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A FURTHER LOOK AT POLICE MILITANCY AND COLLECTIVE BARGAINING Author(s): Paul E.

Lawson Reviewed work(s): Source: Crime and Social Justice, No. 8 (fall-winter 1977), pp. 64-67 Published by: Social Justice/Global Options Stable URL: http://www.jstor.org/stable/29766021 . Accessed: 28/02/2013 23:53
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ddbalb A FURTHER LOOK AT POLICE MILITANCY AND COLLECTIVE

BARGAINING
Paul E. Lawson

I. INTRODUCTION

The aim of this essay is to continue a dialogue on police militancy that Gerda Ray began in her article and "Police Social (Crime Militancy" two 1977:40-48). Summer, Justice, Specifically, are some to I wish raise First attempted. objectives content the actual of Ray's issues concerning material. I want also to indicate some thoughts on is likely the direction police collective bargaining to this to take in the next decade or so. Pertinent is a personal second objective ambivalence: my in and of unionism for support strong belief American workers versus my negative gut reactions to some peculiar of collective aspects bargaining I among social control agents such as the police. assume many readers share this ambivalence and is necessary if we believe that a continued dialogue are to come to grips with this increasing collective bargaining phenomenon. ON RAY'S "POLICE MILITANCY'

are In large measure, today's police to collective action by the realiza? moved of the tion that the declining legitimacy state subjects them to the explicit hostility Police of large segments of the population.
work has become harder....

the one hand, by progressive attacked, of their the curtailment groups demanding coercive power and, on the other hand, by for law and elements reactionary calling order and increased police efficiency (p. 43). are to the fact that the police Ray alludes between the system (governmental caught squarely to official adherence expectations concerning moral codes, usually expressed through criminal of and the public statutes) (the conglomerate citizens who hold divergent and highly individual? the ized moral views). Being in the middle means individual officer is trapped between: collec? 1) and privately tively held, public moral expectations social held, situational ethics; 2) calls for absolute versus cries for increased personal responsibility freedom; and 3) opposing social groups with great in power, wealth and political variations ideologies, and all of these groups making conflicting demands on the officer. heat (antagon? From the officers' perspective, at them is directed and outrage) ism, humiliation officer is from all social The spectrums. patrol to be all things to all people. But he or expected she knows that the police cannot solve everyone's their dejec? problems or blues (their pensiveness, of spirit and their depression tion, their sadness instrinsically found within resulting from victimage our society). At best, officers hope for temporary resolutions knowing that no one is entirely happy with their policing efforts. Fall-Winter 1977 / 64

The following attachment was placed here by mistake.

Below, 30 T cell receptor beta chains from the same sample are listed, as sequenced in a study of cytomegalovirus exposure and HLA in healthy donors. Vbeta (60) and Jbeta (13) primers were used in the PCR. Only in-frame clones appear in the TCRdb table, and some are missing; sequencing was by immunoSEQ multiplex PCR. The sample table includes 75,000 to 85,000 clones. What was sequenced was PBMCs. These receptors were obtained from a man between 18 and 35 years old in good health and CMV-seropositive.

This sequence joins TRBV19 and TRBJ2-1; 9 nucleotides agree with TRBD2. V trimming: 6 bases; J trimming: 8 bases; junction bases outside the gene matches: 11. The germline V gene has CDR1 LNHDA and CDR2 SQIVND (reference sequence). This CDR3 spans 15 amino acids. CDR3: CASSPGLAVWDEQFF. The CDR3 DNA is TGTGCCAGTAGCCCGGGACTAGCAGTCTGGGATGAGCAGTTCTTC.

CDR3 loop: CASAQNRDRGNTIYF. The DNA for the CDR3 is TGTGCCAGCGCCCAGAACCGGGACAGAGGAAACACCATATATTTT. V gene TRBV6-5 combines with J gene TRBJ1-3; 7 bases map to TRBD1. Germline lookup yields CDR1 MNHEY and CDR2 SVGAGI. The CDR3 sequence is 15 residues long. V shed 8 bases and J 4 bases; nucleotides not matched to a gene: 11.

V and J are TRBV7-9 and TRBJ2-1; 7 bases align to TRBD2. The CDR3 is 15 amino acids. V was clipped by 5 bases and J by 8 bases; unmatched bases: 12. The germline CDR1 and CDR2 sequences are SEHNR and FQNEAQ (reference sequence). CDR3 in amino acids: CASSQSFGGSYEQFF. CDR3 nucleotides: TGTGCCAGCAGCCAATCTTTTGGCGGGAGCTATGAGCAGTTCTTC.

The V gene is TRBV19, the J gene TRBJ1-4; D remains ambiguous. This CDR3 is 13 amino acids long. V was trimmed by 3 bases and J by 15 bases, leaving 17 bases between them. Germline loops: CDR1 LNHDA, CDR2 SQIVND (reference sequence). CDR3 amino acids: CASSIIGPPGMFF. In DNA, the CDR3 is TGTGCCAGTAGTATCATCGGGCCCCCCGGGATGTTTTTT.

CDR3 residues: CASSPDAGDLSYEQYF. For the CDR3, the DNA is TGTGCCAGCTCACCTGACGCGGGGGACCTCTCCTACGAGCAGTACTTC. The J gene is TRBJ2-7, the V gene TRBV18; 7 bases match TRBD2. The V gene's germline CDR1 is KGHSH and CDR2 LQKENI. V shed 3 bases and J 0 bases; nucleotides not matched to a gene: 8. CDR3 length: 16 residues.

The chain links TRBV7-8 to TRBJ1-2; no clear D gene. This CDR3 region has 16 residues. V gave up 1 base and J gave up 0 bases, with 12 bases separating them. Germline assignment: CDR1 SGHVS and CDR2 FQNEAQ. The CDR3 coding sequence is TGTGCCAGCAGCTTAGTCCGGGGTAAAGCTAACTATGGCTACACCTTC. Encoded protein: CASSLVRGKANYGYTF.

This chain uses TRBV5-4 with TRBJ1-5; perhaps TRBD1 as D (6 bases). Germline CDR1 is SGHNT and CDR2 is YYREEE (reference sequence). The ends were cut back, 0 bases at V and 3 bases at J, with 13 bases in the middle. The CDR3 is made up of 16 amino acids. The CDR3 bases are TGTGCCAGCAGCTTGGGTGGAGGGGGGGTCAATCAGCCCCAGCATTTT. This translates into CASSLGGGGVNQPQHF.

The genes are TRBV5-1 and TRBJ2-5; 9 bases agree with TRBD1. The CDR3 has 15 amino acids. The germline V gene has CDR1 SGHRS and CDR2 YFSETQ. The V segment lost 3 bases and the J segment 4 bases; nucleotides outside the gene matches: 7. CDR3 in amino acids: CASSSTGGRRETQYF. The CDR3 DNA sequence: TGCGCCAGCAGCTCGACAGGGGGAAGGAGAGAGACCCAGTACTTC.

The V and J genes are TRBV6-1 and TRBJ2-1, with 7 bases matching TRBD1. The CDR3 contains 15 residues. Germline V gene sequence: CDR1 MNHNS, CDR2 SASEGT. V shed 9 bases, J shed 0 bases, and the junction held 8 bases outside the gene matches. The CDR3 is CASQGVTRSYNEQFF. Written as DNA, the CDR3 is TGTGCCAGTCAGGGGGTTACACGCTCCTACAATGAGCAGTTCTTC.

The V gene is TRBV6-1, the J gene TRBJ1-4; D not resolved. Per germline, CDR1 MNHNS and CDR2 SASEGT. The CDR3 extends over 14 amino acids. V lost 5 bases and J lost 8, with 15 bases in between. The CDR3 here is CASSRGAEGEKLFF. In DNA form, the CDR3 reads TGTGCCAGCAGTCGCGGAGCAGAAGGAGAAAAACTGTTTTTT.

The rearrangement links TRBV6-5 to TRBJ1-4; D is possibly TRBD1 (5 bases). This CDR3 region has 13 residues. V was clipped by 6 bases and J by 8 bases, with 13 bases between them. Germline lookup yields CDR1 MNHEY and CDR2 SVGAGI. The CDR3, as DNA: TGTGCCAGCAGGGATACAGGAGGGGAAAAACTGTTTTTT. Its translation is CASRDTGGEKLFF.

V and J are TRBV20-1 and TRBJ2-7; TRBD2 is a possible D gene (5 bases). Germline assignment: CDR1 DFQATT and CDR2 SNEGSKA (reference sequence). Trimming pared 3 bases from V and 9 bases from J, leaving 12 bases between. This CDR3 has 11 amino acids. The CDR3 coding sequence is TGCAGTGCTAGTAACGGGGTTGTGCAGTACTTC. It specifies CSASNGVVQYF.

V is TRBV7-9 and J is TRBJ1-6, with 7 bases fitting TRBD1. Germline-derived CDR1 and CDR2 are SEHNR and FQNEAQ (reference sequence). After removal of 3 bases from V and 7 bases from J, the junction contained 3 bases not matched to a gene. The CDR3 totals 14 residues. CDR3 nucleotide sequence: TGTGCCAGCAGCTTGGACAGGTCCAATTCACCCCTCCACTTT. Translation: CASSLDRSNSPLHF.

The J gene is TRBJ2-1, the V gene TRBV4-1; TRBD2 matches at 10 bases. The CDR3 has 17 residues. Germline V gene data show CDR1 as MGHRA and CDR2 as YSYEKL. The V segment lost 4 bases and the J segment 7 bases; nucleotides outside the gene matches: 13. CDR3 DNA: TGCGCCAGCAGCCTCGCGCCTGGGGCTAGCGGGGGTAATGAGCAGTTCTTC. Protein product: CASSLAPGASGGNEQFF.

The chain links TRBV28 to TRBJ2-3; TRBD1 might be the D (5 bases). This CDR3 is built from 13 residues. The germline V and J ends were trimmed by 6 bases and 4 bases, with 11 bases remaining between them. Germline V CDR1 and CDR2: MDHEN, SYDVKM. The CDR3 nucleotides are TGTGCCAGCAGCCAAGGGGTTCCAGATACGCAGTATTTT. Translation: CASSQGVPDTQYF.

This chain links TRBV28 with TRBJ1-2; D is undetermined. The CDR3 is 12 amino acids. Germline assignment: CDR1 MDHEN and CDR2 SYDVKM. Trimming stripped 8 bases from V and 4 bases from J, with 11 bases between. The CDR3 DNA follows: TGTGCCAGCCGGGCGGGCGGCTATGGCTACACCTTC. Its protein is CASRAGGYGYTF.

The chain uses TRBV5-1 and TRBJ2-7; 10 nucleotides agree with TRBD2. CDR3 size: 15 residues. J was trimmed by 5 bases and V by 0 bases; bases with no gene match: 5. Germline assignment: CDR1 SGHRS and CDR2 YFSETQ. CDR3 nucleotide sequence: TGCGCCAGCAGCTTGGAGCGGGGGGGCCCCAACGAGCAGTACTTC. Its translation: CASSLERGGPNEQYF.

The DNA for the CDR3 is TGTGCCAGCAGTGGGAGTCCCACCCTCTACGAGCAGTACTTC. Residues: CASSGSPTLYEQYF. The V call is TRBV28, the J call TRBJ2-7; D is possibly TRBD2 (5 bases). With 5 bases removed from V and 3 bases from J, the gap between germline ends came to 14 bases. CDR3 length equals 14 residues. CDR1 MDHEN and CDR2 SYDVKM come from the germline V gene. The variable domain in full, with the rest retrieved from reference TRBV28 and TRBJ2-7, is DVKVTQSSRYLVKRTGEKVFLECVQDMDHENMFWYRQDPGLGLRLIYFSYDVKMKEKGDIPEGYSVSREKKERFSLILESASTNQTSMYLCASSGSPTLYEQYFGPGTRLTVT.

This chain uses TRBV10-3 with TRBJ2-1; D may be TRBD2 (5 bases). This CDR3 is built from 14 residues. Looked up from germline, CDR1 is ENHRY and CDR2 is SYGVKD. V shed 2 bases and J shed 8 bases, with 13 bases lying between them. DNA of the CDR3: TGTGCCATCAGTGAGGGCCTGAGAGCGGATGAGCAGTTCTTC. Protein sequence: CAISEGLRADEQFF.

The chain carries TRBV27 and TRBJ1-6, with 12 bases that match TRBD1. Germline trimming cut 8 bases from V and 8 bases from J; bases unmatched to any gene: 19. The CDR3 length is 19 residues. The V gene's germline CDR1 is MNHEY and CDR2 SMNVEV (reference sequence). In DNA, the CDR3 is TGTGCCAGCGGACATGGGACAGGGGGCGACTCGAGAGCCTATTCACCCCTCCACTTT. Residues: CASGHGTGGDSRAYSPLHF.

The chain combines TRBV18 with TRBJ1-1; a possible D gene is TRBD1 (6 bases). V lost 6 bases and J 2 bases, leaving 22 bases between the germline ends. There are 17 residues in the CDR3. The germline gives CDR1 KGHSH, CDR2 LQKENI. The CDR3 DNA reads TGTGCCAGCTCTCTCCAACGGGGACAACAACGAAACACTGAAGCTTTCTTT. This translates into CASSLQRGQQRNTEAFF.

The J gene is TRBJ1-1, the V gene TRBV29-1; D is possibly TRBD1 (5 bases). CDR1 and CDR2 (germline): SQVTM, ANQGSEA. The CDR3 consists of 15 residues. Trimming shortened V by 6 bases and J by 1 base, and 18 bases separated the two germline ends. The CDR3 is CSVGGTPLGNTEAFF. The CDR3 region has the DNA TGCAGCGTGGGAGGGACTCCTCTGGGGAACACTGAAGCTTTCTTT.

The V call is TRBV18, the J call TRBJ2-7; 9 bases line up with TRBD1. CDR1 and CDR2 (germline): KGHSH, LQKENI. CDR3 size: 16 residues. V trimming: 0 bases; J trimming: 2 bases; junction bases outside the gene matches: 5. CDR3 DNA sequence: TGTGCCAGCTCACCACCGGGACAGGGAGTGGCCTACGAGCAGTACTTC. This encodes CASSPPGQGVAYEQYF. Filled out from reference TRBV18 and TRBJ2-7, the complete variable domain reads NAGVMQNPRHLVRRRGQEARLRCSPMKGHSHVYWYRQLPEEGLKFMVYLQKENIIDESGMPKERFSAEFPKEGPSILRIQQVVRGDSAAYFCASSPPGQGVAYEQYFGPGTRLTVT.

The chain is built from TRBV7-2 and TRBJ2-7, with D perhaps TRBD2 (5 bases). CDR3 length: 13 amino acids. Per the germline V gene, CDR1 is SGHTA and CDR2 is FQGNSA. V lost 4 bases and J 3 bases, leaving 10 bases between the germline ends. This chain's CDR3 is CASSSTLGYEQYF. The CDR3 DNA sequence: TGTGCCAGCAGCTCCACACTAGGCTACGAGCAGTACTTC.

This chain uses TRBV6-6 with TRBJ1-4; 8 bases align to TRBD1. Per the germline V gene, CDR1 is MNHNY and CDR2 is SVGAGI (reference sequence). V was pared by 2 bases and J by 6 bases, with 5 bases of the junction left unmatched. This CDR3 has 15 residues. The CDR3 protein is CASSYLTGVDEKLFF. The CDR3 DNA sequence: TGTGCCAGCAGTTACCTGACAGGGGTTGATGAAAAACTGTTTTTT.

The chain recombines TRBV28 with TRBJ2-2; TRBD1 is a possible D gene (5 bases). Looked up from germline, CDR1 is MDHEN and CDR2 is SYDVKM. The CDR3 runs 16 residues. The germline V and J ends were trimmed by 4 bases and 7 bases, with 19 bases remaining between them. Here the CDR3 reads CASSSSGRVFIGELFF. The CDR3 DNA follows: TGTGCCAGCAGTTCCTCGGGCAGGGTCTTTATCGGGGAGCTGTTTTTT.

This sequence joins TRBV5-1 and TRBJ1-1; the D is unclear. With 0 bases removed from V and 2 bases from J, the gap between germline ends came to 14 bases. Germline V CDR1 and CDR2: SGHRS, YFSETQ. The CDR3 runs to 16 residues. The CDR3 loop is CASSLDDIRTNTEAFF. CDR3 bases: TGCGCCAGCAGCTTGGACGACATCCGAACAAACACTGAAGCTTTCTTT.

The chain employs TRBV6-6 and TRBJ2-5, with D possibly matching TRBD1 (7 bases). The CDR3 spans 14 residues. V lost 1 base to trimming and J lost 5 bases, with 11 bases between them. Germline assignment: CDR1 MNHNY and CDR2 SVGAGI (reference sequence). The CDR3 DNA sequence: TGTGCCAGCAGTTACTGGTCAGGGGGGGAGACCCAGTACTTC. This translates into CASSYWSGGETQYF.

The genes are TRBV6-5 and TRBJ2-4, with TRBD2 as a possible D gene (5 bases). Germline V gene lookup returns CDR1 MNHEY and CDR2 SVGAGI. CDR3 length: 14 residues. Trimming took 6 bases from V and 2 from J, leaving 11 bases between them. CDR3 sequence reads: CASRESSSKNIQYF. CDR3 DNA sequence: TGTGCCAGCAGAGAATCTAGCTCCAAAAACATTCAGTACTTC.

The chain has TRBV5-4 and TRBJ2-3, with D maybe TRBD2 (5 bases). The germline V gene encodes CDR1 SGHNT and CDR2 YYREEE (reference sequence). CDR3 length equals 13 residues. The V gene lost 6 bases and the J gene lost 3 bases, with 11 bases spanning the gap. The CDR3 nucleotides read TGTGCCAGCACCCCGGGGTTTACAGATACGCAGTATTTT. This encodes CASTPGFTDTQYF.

on

They

are

II. THOUGHTS

I generally agree with Ray's position on police are comments but a few additional militancy, to more fully understand the emerging necessary collective bargaining potential within police work. First, Ray is correct when she states:

Dr.

Lawson for

has three Journal Socialist

University Humanistic International (upcoming

at Montana State taught sociology a article His "Toward years. for Prison" in appears Paradigm of Criminology and Penology

winter

issue).

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The ability to manage only temporary solutions to community conflict constant with coupled criticism from the public causes to officers at look as a collective increasingly bargaining mechanism for possibly aiding them in acquiring more control over their occupational life. After all, the officer understands that union movements in the private sector have historically aided workers in achieving both higher standards of living and allowed workers to rid themselves of some forms of alienation and exploitation. occupational However, more about this perception and its possible later in this essay. implications Additionally, Ray correctly suggests that police are becoming generally administrators less antago? nistic toward unions and are at least police union officers within their begrudgingly accepting